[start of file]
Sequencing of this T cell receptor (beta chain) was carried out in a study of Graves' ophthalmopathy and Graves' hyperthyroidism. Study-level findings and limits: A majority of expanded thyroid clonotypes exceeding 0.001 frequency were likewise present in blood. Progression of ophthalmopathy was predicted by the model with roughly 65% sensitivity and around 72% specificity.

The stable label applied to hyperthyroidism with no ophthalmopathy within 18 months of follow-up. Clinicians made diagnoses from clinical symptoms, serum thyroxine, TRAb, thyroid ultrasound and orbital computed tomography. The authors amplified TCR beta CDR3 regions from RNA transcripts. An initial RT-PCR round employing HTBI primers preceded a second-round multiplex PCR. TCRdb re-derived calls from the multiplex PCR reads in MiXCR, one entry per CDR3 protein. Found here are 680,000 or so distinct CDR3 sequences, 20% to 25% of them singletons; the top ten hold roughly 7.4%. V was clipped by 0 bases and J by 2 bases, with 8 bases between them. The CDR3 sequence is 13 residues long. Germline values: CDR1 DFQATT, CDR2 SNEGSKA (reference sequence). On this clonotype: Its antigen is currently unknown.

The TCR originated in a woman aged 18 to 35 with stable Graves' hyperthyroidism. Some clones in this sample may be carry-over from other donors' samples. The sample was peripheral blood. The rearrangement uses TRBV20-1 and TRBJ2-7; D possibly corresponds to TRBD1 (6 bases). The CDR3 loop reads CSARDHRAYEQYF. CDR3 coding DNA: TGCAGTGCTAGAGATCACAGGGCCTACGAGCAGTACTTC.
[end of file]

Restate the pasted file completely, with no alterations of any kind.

Sequencing of this T cell receptor (beta chain) was carried out in a study of Graves' ophthalmopathy and Graves' hyperthyroidism. Study-level findings and limits: A majority of expanded thyroid clonotypes exceeding 0.001 frequency were likewise present in blood. Progression of ophthalmopathy was predicted by the model with roughly 65% sensitivity and around 72% specificity.

The stable label applied to hyperthyroidism with no ophthalmopathy within 18 months of follow-up. Clinicians made diagnoses from clinical symptoms, serum thyroxine, TRAb, thyroid ultrasound and orbital computed tomography. The authors amplified TCR beta CDR3 regions from RNA transcripts. An initial RT-PCR round employing HTBI primers preceded a second-round multiplex PCR. TCRdb re-derived calls from the multiplex PCR reads in MiXCR, one entry per CDR3 protein. Found here are 680,000 or so distinct CDR3 sequences, 20% to 25% of them singletons; the top ten hold roughly 7.4%. V was clipped by 0 bases and J by 2 bases, with 8 bases between them. The CDR3 sequence is 13 residues long. Germline values: CDR1 DFQATT, CDR2 SNEGSKA (reference sequence). On this clonotype: Its antigen is currently unknown.

The TCR originated in a woman aged 18 to 35 with stable Graves' hyperthyroidism. Some clones in this sample may be carry-over from other donors' samples. The sample was peripheral blood. The rearrangement uses TRBV20-1 and TRBJ2-7; D possibly corresponds to TRBD1 (6 bases). The CDR3 loop reads CSARDHRAYEQYF. CDR3 coding DNA: TGCAGTGCTAGAGATCACAGGGCCTACGAGCAGTACTTC.